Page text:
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Oh! ye, who make the fortunes of all books!
Benign ceruleans of the second sex! Who advertise new poems by your looks,
Your « imprimatur» will ye not annex,-
Those Cornish plunderers of Parnassian wrecks?
What, can I prove « a lion » then no more?
A ball-room bard, a foolscap, hot-press darling? To bear the compliments of many a bore,
And sigh, “I can't get out,» like Yorick's starling; Why then I 'll swear, as poet Wordy swore,
(Because the world won't read him, always snarling) That taste is gone, that fame is but a lottery, Drawn by the blue-coat misses of a coterie.
Oh! « darkly, deeply, beautifully blue,»
As some one somewhere sings about the sky, And I, ye learned ladies, say of you;
They say your stockings are so (Heaven knows why, I have examined few pair of that hue);
Blue as the garters which serenely lie Round the patrician left-legs, which adorn The festal midnight, and the levee morn.
Yet some of you are most seraphic creatures
But times are alter'd since, a rhyming lover, You read my stanzas, and I read your features:
And—but no matter, all those things are over;
For sometimes such a world of virtues cover;
Humboldt, « the first of travellers,» but not
The last, if late accounts be accurate, Invented, by some name I have forgot,
As well as the sublime discovery's date,
To ascertain the atmospheric state,
But to the narrative: the vessel bound
With slaves to sell off in the capital,
At anchor under the seraglio wall;
Were landed in the market, one and all,
Some went off dearly; fifteen hundred dollars
For one Circassian, a sweet girl, were given, Warranted virgin; beauty's brightest colours
Had deck'd her out in all the hues of heaven: Her sale sent home some disappointed bawlers,
Who bade on till the hundreds reach'd eleven; But when the offer went beyond, they knew 'T was for the sultan, and at once withdrew.
Twelve negresses from Nubia brought a price
Which the West Indian market scarce would bring; Though Wilberforce, as last, has made it twice
What 't was ere Abolition; and the thing Need not seem very wonderful, for vice
Is always much more splendid than a king: The virtues, even the most exalted, charity, Are saying—vice spares nothing for a rarity.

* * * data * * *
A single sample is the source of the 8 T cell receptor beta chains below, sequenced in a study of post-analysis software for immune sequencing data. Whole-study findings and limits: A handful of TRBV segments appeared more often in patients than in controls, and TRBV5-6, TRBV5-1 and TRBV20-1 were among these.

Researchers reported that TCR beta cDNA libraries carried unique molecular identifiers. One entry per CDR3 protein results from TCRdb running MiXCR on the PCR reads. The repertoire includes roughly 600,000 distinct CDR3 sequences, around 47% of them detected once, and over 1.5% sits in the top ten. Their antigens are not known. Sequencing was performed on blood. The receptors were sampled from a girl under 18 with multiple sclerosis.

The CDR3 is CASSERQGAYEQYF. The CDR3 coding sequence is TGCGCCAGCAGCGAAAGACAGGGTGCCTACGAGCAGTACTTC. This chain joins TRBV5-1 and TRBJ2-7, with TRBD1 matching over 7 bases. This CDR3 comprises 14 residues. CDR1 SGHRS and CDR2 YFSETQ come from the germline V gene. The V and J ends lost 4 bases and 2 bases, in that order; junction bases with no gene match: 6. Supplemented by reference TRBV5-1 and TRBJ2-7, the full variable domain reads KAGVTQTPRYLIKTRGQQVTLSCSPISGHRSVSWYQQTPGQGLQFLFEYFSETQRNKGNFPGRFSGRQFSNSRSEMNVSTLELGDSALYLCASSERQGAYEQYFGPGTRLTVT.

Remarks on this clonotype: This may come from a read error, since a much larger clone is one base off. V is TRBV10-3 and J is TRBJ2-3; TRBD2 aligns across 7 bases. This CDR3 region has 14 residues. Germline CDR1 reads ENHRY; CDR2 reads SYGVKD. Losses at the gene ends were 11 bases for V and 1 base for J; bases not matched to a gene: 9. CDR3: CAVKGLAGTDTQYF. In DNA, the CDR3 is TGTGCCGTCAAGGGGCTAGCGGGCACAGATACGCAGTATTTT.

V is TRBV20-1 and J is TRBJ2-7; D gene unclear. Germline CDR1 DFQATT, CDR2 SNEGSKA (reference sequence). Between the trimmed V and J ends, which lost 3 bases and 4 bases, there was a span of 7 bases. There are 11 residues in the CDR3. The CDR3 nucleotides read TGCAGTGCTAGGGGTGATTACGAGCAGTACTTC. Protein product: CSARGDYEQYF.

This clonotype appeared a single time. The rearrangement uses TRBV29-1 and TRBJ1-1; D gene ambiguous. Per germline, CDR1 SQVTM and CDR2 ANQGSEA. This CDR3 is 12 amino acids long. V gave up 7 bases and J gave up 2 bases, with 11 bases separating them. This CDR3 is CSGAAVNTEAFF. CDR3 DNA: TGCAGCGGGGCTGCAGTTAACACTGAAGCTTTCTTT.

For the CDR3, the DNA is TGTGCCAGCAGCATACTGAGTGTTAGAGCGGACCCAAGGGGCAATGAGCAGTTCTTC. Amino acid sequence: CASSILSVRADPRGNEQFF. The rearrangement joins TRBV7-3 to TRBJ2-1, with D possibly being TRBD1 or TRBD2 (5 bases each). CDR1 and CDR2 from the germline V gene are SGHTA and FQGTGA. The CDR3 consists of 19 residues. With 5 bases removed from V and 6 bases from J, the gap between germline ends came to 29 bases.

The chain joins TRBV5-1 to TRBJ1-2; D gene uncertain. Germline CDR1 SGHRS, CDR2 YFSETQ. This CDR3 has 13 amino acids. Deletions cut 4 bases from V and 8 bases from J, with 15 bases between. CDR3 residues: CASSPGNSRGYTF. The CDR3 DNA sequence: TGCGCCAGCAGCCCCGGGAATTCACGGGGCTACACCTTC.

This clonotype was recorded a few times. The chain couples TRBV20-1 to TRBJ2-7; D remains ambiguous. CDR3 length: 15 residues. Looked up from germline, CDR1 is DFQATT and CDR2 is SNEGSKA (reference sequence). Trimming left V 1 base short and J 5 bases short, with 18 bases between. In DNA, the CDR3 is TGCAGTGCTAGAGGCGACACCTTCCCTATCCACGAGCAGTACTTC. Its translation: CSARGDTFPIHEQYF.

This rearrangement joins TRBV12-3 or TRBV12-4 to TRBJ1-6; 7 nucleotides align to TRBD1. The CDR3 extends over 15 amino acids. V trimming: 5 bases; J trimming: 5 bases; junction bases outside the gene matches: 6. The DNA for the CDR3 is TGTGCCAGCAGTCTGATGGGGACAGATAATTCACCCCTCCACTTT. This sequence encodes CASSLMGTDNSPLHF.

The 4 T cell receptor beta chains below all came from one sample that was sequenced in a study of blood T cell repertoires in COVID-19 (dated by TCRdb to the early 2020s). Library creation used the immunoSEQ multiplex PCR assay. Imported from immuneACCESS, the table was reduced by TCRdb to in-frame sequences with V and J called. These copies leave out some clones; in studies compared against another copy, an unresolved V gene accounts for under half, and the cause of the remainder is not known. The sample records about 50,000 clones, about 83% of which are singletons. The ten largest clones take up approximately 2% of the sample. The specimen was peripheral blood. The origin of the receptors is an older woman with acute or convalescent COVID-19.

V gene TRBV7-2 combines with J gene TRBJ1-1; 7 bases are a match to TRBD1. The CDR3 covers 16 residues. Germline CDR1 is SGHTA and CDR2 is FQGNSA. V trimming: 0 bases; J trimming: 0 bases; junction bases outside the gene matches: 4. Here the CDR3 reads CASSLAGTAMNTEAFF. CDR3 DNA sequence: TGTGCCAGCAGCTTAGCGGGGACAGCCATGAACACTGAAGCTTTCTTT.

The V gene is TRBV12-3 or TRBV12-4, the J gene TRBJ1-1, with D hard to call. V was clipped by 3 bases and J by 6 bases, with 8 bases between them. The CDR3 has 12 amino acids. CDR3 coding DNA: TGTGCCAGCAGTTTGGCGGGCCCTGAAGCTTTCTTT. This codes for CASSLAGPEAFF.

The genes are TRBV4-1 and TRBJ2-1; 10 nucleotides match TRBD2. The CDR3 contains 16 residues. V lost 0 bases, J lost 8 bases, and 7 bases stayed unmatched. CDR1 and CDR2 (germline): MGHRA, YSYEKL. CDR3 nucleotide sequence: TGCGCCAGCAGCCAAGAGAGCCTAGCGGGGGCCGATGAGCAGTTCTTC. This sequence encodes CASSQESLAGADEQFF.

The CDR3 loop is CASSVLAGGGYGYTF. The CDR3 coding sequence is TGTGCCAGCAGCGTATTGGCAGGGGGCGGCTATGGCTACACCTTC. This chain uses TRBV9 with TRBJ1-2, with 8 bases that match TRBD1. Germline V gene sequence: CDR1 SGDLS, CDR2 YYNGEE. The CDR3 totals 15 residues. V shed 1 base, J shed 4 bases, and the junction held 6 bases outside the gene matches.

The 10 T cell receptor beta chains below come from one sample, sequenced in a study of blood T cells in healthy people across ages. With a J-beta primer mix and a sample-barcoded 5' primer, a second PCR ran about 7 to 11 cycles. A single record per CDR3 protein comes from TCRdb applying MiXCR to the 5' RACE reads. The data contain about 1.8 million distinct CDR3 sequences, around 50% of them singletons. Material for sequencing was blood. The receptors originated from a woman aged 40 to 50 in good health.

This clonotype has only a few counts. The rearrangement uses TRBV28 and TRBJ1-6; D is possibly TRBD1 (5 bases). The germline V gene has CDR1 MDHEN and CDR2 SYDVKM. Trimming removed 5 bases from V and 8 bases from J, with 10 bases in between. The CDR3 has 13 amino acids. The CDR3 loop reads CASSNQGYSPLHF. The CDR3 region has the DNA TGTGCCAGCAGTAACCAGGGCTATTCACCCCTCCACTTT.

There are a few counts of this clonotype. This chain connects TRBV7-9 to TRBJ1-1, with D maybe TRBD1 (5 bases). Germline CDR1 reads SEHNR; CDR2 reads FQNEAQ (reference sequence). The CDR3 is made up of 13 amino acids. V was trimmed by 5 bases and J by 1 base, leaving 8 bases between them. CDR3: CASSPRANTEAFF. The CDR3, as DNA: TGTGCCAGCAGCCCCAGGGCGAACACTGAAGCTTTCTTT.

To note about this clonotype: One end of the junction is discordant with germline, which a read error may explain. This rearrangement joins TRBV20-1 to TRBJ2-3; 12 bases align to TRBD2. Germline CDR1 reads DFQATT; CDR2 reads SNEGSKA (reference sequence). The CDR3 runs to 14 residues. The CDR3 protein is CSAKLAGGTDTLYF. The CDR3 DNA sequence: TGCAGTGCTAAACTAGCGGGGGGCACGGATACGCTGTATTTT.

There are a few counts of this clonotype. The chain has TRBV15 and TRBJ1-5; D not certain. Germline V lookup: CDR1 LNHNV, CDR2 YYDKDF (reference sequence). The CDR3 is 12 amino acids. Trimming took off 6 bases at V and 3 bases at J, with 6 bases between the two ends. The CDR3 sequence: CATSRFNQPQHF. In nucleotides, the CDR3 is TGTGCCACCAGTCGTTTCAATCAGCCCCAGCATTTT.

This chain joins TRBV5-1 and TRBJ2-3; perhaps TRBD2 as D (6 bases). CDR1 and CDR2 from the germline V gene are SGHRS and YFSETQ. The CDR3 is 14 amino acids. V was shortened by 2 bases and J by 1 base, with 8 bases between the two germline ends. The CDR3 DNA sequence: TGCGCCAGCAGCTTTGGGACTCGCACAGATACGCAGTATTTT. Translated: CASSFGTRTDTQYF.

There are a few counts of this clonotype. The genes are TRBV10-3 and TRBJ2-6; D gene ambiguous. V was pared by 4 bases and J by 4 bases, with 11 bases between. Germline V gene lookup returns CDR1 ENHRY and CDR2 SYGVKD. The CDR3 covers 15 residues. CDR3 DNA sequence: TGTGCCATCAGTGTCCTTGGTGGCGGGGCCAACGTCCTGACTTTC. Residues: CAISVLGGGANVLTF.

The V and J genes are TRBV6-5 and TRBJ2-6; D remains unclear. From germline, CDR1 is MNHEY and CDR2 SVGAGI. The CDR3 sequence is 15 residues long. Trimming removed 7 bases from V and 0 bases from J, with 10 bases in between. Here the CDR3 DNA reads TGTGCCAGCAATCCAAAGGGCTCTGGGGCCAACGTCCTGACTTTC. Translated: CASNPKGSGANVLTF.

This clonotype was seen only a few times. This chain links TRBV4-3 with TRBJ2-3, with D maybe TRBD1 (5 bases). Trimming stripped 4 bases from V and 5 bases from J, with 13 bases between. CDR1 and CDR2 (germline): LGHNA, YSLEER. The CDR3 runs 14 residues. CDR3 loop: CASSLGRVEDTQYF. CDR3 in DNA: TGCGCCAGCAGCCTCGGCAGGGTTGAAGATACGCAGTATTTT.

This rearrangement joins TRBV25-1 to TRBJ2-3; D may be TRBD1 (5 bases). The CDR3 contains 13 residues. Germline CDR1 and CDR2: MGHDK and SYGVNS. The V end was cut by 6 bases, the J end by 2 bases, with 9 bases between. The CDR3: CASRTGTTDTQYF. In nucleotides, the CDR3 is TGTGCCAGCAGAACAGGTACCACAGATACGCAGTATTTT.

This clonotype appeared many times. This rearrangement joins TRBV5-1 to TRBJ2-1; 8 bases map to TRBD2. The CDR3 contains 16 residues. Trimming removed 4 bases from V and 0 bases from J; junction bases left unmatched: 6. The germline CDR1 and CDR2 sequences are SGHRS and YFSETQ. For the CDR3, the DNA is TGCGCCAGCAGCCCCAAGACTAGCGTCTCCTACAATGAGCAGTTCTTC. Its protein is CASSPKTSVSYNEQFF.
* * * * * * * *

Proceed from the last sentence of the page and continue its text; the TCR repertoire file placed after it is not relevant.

But for the destiny of this young troop,
How some were bought by pachas, some by Jews, How some to burdens were obliged to stoop,
And others rose to the command of crews
Hoping no very old vizier might choose,
All this must be reserved for further song;
Also our hero's lot, howe'er unpleasant, (Because this canto has become too long)
Must be postponed discreetly for the present; I'm sensible redundancy is wrong,
But could not for the muse of me put less in 't: And now delay the progress of Don Juan, Till what is call'd in Ossian the fifth duan.
END OF CANTO IV.
NOTES TO CANTO IV.
Note 1, page 203, stanza XII.
Note 2, page 218, stanza Lix.
A vein had burst, etc. This is no very uncommon effect of the violence of conflicting and different passions. The Doge Francis Foscari, on his deposition in 1457, hearing the bells of St Mark announce the election of his successor, « mourut subitement d'une hemorragie causée par une veine qui s'éclata dans sa poitrine,» (see Sismondi and Daru, vols. i. and ii.)
age of eighty years, when «Who would have thought the old man had so much blood in him?» Before I was sixteen years of age, I was witness to a melancholy instance of the same effect of mixed passions upon a young person; who, however, did not die in consequence, at that time, but fell a victim some years afterwards to a seizure of the same kind, arising from causes intimately connected with agitation of mind.
Note 3, page 225, stanza Lxxx.
But sold by the impresario at no high rate. This is a fact. A few years ago a man engaged a company for